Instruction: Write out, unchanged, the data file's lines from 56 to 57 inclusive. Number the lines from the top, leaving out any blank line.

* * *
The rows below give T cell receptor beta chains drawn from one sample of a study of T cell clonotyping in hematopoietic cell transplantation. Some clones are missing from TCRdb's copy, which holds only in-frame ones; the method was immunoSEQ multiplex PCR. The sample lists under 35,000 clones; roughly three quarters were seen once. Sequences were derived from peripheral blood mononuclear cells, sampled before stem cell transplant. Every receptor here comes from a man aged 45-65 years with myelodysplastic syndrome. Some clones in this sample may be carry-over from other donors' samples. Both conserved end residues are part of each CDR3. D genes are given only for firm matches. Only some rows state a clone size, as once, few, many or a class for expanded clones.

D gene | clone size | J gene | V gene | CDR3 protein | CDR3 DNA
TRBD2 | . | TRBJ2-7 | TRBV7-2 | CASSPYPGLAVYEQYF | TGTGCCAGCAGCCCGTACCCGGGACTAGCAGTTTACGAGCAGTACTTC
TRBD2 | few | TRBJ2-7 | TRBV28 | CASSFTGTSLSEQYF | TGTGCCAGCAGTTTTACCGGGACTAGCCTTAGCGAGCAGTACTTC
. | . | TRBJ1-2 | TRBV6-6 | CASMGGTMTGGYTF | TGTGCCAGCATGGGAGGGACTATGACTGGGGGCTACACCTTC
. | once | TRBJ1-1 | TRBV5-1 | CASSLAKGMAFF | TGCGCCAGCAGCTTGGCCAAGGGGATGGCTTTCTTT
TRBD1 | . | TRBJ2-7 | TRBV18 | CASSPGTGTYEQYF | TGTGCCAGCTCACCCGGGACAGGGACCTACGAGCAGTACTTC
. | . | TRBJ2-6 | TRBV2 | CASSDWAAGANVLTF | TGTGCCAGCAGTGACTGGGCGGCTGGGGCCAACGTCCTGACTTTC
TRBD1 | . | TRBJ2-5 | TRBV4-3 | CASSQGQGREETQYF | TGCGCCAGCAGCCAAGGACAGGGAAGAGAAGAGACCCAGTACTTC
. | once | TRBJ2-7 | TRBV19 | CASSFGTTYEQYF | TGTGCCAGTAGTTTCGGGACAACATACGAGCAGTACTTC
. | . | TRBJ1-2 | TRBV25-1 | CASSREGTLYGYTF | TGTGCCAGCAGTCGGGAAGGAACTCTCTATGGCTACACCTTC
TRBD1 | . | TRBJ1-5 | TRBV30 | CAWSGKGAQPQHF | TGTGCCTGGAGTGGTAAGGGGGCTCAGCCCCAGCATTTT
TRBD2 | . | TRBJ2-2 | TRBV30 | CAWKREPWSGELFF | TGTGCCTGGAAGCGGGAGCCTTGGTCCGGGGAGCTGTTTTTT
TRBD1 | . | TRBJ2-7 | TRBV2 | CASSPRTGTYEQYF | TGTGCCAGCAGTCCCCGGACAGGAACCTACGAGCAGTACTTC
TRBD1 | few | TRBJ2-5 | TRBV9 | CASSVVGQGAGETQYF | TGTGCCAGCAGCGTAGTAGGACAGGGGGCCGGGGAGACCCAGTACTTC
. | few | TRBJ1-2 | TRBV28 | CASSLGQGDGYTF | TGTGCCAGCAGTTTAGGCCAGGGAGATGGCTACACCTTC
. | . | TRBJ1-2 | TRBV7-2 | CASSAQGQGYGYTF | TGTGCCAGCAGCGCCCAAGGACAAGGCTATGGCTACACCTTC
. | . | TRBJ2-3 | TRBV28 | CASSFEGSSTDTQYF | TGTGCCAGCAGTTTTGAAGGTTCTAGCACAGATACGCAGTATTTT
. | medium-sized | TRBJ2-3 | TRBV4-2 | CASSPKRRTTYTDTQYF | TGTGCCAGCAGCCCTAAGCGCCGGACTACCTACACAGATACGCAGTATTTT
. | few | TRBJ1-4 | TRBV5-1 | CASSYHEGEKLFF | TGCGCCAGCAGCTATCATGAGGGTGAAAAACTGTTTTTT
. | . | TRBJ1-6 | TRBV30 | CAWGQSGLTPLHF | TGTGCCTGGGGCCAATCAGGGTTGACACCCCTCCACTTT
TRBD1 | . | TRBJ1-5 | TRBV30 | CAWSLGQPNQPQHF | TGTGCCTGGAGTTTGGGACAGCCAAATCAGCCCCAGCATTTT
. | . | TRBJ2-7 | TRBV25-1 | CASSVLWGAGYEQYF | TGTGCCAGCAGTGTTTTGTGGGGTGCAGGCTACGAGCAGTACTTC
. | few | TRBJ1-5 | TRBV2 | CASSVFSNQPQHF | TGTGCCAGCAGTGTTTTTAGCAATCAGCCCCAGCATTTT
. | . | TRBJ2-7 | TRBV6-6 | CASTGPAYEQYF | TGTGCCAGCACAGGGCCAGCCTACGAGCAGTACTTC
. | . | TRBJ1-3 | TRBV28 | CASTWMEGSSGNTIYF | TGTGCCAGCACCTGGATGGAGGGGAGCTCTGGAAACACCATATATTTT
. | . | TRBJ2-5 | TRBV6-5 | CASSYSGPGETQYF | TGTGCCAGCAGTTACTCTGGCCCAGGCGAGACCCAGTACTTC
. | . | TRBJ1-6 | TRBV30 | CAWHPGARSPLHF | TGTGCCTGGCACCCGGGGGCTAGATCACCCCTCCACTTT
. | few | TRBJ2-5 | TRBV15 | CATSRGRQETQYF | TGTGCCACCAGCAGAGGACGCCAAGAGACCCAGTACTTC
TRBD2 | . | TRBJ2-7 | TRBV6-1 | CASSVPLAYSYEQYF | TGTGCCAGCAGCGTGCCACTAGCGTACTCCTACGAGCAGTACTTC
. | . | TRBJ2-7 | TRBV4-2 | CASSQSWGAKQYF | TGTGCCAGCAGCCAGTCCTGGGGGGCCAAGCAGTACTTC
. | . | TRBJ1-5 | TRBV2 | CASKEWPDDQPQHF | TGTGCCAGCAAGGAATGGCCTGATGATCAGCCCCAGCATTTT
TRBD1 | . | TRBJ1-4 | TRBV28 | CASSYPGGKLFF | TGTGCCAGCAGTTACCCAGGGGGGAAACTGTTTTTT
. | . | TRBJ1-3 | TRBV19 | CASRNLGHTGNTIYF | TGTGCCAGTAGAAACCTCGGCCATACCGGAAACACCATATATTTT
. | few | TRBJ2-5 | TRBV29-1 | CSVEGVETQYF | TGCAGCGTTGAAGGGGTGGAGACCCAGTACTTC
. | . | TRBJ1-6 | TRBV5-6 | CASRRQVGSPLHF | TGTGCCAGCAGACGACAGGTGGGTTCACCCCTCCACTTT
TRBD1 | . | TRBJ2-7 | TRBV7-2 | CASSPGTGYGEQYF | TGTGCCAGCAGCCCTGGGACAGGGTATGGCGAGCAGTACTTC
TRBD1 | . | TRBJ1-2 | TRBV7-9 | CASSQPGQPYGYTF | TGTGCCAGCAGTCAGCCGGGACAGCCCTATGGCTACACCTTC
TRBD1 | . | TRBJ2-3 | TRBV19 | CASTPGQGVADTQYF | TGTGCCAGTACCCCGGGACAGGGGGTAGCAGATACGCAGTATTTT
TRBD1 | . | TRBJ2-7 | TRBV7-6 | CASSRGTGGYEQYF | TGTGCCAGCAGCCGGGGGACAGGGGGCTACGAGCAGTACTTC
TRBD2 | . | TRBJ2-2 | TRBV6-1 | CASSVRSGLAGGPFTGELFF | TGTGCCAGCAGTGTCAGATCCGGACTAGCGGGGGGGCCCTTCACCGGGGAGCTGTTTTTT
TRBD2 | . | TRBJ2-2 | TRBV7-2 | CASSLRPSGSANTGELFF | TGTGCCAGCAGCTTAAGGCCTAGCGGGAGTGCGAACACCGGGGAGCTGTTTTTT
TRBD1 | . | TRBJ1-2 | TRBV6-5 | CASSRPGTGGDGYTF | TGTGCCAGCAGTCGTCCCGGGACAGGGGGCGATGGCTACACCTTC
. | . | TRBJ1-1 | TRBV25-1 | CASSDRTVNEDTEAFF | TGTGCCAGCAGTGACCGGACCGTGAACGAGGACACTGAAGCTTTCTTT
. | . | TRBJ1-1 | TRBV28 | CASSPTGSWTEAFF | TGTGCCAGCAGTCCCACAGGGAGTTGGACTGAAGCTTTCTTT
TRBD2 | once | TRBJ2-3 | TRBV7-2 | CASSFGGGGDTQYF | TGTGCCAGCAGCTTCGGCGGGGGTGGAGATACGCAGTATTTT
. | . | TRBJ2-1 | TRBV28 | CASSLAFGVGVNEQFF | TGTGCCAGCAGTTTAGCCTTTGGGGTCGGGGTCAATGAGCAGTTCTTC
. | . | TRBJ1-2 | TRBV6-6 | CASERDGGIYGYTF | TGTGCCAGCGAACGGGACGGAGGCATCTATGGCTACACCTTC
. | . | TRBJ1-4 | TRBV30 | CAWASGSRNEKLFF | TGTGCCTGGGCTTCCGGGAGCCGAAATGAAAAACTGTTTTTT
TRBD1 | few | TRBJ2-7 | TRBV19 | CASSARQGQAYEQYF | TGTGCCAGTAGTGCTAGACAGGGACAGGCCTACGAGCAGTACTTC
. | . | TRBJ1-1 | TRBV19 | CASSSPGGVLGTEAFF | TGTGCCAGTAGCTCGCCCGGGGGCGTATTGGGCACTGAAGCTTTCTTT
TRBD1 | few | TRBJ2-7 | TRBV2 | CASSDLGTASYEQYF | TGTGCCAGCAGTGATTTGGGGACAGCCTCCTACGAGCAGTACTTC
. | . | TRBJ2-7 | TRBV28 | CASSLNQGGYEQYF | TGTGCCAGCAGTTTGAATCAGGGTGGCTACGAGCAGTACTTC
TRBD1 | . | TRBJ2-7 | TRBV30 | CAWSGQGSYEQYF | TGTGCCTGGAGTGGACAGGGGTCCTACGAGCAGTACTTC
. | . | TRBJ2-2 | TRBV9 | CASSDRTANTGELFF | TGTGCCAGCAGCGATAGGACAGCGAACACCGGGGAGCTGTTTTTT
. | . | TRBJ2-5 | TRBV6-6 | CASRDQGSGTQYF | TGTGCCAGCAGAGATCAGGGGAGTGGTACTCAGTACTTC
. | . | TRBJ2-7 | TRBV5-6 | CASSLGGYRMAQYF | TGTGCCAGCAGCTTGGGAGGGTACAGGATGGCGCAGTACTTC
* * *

. | . | TRBJ2-5 | TRBV6-6 | CASRDQGSGTQYF | TGTGCCAGCAGAGATCAGGGGAGTGGTACTCAGTACTTC
. | . | TRBJ2-7 | TRBV5-6 | CASSLGGYRMAQYF | TGTGCCAGCAGCTTGGGAGGGTACAGGATGGCGCAGTACTTC